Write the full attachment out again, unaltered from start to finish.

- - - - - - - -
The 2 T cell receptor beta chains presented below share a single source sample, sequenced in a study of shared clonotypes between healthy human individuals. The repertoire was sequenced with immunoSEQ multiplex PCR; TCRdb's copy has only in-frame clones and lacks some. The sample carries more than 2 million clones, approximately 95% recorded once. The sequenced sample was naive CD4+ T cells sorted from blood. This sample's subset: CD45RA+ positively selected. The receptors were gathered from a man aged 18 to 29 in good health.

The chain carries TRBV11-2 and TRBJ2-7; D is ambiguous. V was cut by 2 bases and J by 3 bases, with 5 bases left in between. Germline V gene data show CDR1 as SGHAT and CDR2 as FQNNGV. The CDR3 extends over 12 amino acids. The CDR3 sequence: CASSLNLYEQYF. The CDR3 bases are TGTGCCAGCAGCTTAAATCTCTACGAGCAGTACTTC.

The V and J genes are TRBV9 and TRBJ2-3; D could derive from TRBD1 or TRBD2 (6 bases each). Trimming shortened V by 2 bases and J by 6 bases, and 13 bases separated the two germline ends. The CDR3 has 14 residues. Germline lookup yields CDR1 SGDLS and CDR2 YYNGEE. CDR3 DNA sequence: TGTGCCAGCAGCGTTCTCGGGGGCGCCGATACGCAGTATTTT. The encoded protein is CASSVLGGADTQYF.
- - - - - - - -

The 2 T cell receptor beta chains presented below share a single source sample, sequenced in a study of shared clonotypes between healthy human individuals. The repertoire was sequenced with immunoSEQ multiplex PCR; TCRdb's copy has only in-frame clones and lacks some. The sample carries more than 2 million clones, approximately 95% recorded once. The sequenced sample was naive CD4+ T cells sorted from blood. This sample's subset: CD45RA+ positively selected. The receptors were gathered from a man aged 18 to 29 in good health.

The chain carries TRBV11-2 and TRBJ2-7; D is ambiguous. V was cut by 2 bases and J by 3 bases, with 5 bases left in between. Germline V gene data show CDR1 as SGHAT and CDR2 as FQNNGV. The CDR3 extends over 12 amino acids. The CDR3 sequence: CASSLNLYEQYF. The CDR3 bases are TGTGCCAGCAGCTTAAATCTCTACGAGCAGTACTTC.

The V and J genes are TRBV9 and TRBJ2-3; D could derive from TRBD1 or TRBD2 (6 bases each). Trimming shortened V by 2 bases and J by 6 bases, and 13 bases separated the two germline ends. The CDR3 has 14 residues. Germline lookup yields CDR1 SGDLS and CDR2 YYNGEE. CDR3 DNA sequence: TGTGCCAGCAGCGTTCTCGGGGGCGCCGATACGCAGTATTTT. The encoded protein is CASSVLGGADTQYF.